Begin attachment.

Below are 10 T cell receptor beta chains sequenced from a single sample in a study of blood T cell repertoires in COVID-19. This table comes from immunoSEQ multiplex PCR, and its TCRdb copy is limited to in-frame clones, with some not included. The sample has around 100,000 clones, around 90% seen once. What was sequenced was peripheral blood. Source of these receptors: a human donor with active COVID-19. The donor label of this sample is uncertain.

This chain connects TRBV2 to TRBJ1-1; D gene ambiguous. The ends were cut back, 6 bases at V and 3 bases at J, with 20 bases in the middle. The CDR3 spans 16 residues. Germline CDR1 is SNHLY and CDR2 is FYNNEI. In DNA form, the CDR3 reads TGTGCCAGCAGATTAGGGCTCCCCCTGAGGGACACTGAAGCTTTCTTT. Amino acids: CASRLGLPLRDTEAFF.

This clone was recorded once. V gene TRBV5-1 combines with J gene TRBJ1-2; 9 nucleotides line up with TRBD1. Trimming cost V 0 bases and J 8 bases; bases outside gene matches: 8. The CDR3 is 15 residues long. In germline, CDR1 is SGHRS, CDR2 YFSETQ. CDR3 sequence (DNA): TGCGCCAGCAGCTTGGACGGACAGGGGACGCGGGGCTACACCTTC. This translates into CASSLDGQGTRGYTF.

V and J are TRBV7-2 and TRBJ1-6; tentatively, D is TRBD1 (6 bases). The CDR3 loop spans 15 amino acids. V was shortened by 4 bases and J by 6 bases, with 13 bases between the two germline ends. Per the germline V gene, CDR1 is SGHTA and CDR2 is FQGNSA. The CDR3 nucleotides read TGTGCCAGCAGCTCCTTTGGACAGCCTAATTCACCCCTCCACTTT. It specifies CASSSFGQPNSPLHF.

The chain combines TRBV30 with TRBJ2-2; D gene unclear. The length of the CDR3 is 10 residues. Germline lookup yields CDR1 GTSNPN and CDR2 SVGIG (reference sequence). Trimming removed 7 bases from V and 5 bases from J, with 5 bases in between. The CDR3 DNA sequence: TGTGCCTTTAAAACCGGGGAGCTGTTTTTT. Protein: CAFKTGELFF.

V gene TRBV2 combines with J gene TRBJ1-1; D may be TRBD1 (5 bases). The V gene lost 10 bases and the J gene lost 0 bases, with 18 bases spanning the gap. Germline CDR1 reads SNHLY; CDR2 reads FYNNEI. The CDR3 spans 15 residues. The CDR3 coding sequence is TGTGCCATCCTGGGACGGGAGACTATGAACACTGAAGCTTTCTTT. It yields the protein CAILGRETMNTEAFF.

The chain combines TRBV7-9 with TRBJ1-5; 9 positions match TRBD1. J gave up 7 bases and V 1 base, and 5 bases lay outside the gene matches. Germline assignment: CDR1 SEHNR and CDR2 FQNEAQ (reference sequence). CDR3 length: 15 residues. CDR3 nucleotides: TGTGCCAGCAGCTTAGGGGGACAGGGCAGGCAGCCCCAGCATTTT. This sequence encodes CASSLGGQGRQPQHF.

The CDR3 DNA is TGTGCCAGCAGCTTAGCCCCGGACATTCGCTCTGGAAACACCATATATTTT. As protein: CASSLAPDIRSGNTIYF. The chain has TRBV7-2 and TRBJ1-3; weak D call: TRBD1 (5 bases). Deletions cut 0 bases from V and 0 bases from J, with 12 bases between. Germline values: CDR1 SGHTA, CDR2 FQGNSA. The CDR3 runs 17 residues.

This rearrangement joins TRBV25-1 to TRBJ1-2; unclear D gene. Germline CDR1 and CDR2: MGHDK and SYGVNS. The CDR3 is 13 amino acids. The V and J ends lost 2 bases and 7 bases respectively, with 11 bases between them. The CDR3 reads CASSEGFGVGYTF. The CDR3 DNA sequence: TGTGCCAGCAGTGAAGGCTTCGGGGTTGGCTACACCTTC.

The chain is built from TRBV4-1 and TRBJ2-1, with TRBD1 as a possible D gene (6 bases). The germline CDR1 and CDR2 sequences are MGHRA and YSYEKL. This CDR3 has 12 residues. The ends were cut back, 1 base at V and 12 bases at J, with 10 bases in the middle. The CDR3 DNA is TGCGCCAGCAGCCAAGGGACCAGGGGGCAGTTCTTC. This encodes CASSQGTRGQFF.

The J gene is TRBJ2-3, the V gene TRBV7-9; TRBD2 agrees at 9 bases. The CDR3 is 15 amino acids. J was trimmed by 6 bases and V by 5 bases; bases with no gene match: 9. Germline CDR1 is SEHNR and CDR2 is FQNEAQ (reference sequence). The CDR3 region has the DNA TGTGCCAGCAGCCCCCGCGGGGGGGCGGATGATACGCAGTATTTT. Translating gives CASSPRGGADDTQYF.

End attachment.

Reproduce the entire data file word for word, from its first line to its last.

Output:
Below are 10 T cell receptor beta chains sequenced from a single sample in a study of blood T cell repertoires in COVID-19. This table comes from immunoSEQ multiplex PCR, and its TCRdb copy is limited to in-frame clones, with some not included. The sample has around 100,000 clones, around 90% seen once. What was sequenced was peripheral blood. Source of these receptors: a human donor with active COVID-19. The donor label of this sample is uncertain.

This chain connects TRBV2 to TRBJ1-1; D gene ambiguous. The ends were cut back, 6 bases at V and 3 bases at J, with 20 bases in the middle. The CDR3 spans 16 residues. Germline CDR1 is SNHLY and CDR2 is FYNNEI. In DNA form, the CDR3 reads TGTGCCAGCAGATTAGGGCTCCCCCTGAGGGACACTGAAGCTTTCTTT. Amino acids: CASRLGLPLRDTEAFF.

This clone was recorded once. V gene TRBV5-1 combines with J gene TRBJ1-2; 9 nucleotides line up with TRBD1. Trimming cost V 0 bases and J 8 bases; bases outside gene matches: 8. The CDR3 is 15 residues long. In germline, CDR1 is SGHRS, CDR2 YFSETQ. CDR3 sequence (DNA): TGCGCCAGCAGCTTGGACGGACAGGGGACGCGGGGCTACACCTTC. This translates into CASSLDGQGTRGYTF.

V and J are TRBV7-2 and TRBJ1-6; tentatively, D is TRBD1 (6 bases). The CDR3 loop spans 15 amino acids. V was shortened by 4 bases and J by 6 bases, with 13 bases between the two germline ends. Per the germline V gene, CDR1 is SGHTA and CDR2 is FQGNSA. The CDR3 nucleotides read TGTGCCAGCAGCTCCTTTGGACAGCCTAATTCACCCCTCCACTTT. It specifies CASSSFGQPNSPLHF.

The chain combines TRBV30 with TRBJ2-2; D gene unclear. The length of the CDR3 is 10 residues. Germline lookup yields CDR1 GTSNPN and CDR2 SVGIG (reference sequence). Trimming removed 7 bases from V and 5 bases from J, with 5 bases in between. The CDR3 DNA sequence: TGTGCCTTTAAAACCGGGGAGCTGTTTTTT. Protein: CAFKTGELFF.

V gene TRBV2 combines with J gene TRBJ1-1; D may be TRBD1 (5 bases). The V gene lost 10 bases and the J gene lost 0 bases, with 18 bases spanning the gap. Germline CDR1 reads SNHLY; CDR2 reads FYNNEI. The CDR3 spans 15 residues. The CDR3 coding sequence is TGTGCCATCCTGGGACGGGAGACTATGAACACTGAAGCTTTCTTT. It yields the protein CAILGRETMNTEAFF.

The chain combines TRBV7-9 with TRBJ1-5; 9 positions match TRBD1. J gave up 7 bases and V 1 base, and 5 bases lay outside the gene matches. Germline assignment: CDR1 SEHNR and CDR2 FQNEAQ (reference sequence). CDR3 length: 15 residues. CDR3 nucleotides: TGTGCCAGCAGCTTAGGGGGACAGGGCAGGCAGCCCCAGCATTTT. This sequence encodes CASSLGGQGRQPQHF.

The CDR3 DNA is TGTGCCAGCAGCTTAGCCCCGGACATTCGCTCTGGAAACACCATATATTTT. As protein: CASSLAPDIRSGNTIYF. The chain has TRBV7-2 and TRBJ1-3; weak D call: TRBD1 (5 bases). Deletions cut 0 bases from V and 0 bases from J, with 12 bases between. Germline values: CDR1 SGHTA, CDR2 FQGNSA. The CDR3 runs 17 residues.

This rearrangement joins TRBV25-1 to TRBJ1-2; unclear D gene. Germline CDR1 and CDR2: MGHDK and SYGVNS. The CDR3 is 13 amino acids. The V and J ends lost 2 bases and 7 bases respectively, with 11 bases between them. The CDR3 reads CASSEGFGVGYTF. The CDR3 DNA sequence: TGTGCCAGCAGTGAAGGCTTCGGGGTTGGCTACACCTTC.

The chain is built from TRBV4-1 and TRBJ2-1, with TRBD1 as a possible D gene (6 bases). The germline CDR1 and CDR2 sequences are MGHRA and YSYEKL. This CDR3 has 12 residues. The ends were cut back, 1 base at V and 12 bases at J, with 10 bases in the middle. The CDR3 DNA is TGCGCCAGCAGCCAAGGGACCAGGGGGCAGTTCTTC. This encodes CASSQGTRGQFF.

The J gene is TRBJ2-3, the V gene TRBV7-9; TRBD2 agrees at 9 bases. The CDR3 is 15 amino acids. J was trimmed by 6 bases and V by 5 bases; bases with no gene match: 9. Germline CDR1 is SEHNR and CDR2 is FQNEAQ (reference sequence). The CDR3 region has the DNA TGTGCCAGCAGCCCCCGCGGGGGGGCGGATGATACGCAGTATTTT. Translating gives CASSPRGGADDTQYF.